In his first three seasons as general manager of the Edmonton Oilers, Steve Tambellini has proven conclusively he can put together a team capable of finishing dead-last in the standings, and rather handily. So, what will he add to his resume in 2011-12?
I don’t know the answer to that, of course, but after assuming the GM’s hot seat from Kevin Lowe and seeing the Oilers finish 21st in 2008-09 and 30th the past two seasons, it’s not a stretch to suggest Tambellini had best add a trick or two to his CV.
While ELPH has a certain charm to it and the failure of finishing 30th in 2009-10 produced the franchise’s first-ever, first overall draft pick in Taylor Hall — a welcome diversion for fans during a stretch that has seen the Oilers miss the playoffs for five straight years — reversing directions in the standings and actually contending for a playoff spot in the Western Conference is probably a good place to start.
I’m guessing that might be a reasonable benchmark and one of significant interest, not only to long-suffering faithful who pay the freight by buying tickets. but to the man who endorses the payroll cheques with the little Oil Drop on them, owner Daryl Katz,
This shapes us a big summer for Tambellini, no?
IT’S HIS SHOW
Three years into his tenure, has Tambellini shown he’s got the chops to rebuild an organization that, aside from a magical two-month run in the spring of 2006, has fallen on mostly hard times since that fifth Stanley Cup in 1990?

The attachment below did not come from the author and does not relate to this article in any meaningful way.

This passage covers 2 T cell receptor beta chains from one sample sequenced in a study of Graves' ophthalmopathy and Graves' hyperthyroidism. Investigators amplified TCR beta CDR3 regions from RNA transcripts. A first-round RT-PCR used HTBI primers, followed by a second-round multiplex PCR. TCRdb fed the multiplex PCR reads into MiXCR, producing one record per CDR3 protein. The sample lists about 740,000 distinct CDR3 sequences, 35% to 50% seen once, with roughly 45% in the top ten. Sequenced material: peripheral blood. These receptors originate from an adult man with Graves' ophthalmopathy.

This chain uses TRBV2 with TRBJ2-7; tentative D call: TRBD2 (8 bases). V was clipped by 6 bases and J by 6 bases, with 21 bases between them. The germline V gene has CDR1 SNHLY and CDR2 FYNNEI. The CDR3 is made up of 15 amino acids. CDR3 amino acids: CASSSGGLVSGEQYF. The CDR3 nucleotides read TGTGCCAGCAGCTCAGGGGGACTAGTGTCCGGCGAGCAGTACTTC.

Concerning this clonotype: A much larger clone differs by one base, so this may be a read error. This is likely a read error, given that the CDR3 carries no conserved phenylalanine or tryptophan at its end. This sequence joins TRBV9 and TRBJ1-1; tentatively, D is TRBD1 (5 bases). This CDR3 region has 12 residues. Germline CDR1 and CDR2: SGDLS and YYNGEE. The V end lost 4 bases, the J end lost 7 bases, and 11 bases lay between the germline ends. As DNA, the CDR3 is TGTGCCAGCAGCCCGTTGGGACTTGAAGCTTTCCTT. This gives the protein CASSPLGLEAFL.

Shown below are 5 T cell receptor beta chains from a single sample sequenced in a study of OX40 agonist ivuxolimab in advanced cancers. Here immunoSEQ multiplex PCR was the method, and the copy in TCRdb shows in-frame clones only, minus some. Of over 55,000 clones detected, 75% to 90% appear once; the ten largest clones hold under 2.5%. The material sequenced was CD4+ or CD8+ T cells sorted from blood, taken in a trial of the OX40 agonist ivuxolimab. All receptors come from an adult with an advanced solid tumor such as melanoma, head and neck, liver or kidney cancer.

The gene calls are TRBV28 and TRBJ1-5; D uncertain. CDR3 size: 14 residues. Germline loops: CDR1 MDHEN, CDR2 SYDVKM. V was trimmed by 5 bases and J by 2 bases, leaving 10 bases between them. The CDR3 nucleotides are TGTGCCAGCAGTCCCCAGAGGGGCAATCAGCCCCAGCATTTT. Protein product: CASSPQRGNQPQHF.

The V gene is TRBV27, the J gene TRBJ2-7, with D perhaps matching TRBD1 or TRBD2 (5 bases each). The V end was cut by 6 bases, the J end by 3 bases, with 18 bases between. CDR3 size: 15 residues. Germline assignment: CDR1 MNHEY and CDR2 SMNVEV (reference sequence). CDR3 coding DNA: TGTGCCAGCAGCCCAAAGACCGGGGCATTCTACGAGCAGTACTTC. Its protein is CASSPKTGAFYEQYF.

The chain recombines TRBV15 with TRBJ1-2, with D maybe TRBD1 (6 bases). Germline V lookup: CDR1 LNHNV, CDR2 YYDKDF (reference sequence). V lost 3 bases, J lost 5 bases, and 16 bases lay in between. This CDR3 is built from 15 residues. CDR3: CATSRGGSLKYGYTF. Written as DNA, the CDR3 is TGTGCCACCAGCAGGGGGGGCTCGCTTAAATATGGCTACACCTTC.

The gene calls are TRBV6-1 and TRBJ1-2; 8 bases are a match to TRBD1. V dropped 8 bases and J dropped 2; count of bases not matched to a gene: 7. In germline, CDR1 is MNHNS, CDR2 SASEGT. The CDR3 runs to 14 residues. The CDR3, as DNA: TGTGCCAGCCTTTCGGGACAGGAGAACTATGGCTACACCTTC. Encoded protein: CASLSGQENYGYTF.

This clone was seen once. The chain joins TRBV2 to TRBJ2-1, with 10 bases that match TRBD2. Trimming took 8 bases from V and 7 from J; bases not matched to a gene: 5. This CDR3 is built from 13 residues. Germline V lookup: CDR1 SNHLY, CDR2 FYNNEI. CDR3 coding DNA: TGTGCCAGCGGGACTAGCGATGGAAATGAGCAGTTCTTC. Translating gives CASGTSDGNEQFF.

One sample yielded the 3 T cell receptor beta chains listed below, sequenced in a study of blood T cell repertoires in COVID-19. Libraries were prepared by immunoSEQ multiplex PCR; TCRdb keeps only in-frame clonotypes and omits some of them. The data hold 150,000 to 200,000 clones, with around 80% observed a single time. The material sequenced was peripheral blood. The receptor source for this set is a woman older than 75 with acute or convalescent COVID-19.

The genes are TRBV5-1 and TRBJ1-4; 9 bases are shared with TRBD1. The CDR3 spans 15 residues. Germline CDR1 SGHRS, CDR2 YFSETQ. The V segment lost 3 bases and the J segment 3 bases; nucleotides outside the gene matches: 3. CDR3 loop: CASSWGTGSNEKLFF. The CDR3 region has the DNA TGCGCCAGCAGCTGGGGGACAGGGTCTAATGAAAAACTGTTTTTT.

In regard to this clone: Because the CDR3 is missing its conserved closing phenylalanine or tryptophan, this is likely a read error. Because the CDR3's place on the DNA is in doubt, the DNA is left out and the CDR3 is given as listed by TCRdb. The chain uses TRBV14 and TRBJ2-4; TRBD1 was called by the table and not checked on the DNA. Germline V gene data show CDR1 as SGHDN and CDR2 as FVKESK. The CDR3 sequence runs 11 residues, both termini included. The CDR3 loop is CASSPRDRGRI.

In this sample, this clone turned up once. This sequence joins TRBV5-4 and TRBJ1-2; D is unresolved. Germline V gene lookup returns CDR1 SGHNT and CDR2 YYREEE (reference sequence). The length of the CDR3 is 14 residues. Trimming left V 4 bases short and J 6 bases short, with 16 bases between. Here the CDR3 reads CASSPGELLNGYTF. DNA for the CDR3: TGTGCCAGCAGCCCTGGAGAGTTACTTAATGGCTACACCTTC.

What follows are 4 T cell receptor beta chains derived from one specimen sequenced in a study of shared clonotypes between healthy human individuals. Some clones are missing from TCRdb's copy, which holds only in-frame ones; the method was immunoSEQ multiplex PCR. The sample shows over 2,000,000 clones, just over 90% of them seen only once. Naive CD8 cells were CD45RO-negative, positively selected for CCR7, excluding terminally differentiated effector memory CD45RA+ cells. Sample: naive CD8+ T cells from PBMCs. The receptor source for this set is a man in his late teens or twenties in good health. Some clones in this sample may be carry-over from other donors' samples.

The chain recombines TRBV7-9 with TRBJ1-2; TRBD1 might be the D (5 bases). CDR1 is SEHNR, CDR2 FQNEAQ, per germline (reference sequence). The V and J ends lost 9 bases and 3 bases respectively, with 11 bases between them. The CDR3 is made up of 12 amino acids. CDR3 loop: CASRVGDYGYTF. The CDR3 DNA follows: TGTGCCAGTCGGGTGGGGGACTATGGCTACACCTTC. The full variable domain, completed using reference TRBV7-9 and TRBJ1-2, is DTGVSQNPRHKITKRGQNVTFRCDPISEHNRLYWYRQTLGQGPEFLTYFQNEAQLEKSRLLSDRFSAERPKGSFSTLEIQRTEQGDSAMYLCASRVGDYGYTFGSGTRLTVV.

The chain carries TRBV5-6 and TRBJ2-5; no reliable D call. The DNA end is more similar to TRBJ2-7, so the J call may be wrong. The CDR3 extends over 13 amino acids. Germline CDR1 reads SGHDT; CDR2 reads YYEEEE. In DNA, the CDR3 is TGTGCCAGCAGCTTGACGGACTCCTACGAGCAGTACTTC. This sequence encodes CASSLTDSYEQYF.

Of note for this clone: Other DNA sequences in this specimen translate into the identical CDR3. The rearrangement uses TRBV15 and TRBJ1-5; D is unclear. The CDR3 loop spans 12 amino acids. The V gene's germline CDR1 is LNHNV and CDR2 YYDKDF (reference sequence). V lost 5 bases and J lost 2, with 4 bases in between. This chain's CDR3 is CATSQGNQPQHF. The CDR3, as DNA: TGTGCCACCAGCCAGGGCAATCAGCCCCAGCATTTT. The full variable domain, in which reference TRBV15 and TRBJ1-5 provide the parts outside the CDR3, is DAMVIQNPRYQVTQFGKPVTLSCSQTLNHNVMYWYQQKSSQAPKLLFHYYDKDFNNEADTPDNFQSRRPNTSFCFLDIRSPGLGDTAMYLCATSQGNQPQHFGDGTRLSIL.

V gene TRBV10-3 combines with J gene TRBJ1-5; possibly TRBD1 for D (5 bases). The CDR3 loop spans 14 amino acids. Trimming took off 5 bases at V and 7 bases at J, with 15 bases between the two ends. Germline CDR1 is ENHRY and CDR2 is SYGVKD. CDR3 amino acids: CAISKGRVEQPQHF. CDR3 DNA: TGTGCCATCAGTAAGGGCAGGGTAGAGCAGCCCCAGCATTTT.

Does Tambellini have a plan for progression and a return to contention — aside from having chief scout Stu MacGregor and his staff mull over who to select with a lottery pick? I don’t know.
The Entry Draft and MacGregor’s work aside, what has Tambellini shown as CEO of this outfit? What has he shown as a team-builder? How has he performed in acquisitions and hires, be it coaches, scouts, support staff or players through trades and free agency?
Is he capable of assessing the needs of this roster and acquiring players who meet those needs? Transitional players. Veterans who can aid in the development of Hall, Jordan Eberle, Magnus Paajarvi, Linus Omark, Jeff Petry and Teemu Hartikainen. Those kinds of decisions.
Who will Tambellini keep this summer? Who will he acquire? Will he play the free agent market more skilfully than he has or get played by it? Sign Ryan Jones or not? How much?
THE GOOD, THE BAD AND THE UGLY
With Lowe hovering as president of hockey operations, Tambellini’s tenure has been a decidedly mixed bag. He pursued Dany Heatley . . . all the way to Kelowna. He hired Pat Quinn and Tom Renney. He stuck by his guns with malcontent Sheldon Souray. He traded Dustin Penner.
Tambellini’s record of personnel moves is there for all to see. Some calls observers can make right now — good, bad and indifferent. Getting rid of Patrick O’Sullivan? Good. Other moves? Not so much. Of course, it’s too early to tell on others. On June 24, it’s a second straight first overall pick. Anybody out there want to make it three straight? Uh, no.
Jason Gregor dubbed the 2009-10 off-season the Summer of Steve, but from where I sit, what Tambellini does and doesn’t do this summer as it regards turning his vision into something tangible will go a lot further in defining the future of this franchise and his place with it.
If the rebuild fans have been sold is going to amount to anything, it’s going to demand more on Tambellini’s part than adding the name Ryan Nugent-Hopkins to the outfit already assembled. Selling hope, after all, has a shelf-life. Likewise, general managers.
This much we know.
Listen to Robin Brownlee Wednesdays and Thursdays from 3 p.m. to 5 p.m. on the Jason Gregor Show on TEAM 1260.